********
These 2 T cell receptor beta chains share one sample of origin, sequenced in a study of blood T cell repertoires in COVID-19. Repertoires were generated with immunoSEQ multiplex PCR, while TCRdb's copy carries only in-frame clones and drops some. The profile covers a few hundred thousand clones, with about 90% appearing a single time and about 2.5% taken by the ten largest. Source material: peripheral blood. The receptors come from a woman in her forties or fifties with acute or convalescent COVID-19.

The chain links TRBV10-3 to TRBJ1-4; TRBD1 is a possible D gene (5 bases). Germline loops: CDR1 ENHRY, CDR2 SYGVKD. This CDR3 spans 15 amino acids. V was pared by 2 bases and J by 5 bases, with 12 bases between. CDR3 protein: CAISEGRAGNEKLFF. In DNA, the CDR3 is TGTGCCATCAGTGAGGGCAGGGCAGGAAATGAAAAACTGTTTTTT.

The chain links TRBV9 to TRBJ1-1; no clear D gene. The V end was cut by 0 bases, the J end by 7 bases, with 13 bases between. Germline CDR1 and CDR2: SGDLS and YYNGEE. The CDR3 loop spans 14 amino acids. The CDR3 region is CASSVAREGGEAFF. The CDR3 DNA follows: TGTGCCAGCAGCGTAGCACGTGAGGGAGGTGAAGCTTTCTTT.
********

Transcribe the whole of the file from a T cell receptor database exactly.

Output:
These 2 T cell receptor beta chains share one sample of origin, sequenced in a study of blood T cell repertoires in COVID-19. Repertoires were generated with immunoSEQ multiplex PCR, while TCRdb's copy carries only in-frame clones and drops some. The profile covers a few hundred thousand clones, with about 90% appearing a single time and about 2.5% taken by the ten largest. Source material: peripheral blood. The receptors come from a woman in her forties or fifties with acute or convalescent COVID-19.

The chain links TRBV10-3 to TRBJ1-4; TRBD1 is a possible D gene (5 bases). Germline loops: CDR1 ENHRY, CDR2 SYGVKD. This CDR3 spans 15 amino acids. V was pared by 2 bases and J by 5 bases, with 12 bases between. CDR3 protein: CAISEGRAGNEKLFF. In DNA, the CDR3 is TGTGCCATCAGTGAGGGCAGGGCAGGAAATGAAAAACTGTTTTTT.

The chain links TRBV9 to TRBJ1-1; no clear D gene. The V end was cut by 0 bases, the J end by 7 bases, with 13 bases between. Germline CDR1 and CDR2: SGDLS and YYNGEE. The CDR3 loop spans 14 amino acids. The CDR3 region is CASSVAREGGEAFF. The CDR3 DNA follows: TGTGCCAGCAGCGTAGCACGTGAGGGAGGTGAAGCTTTCTTT.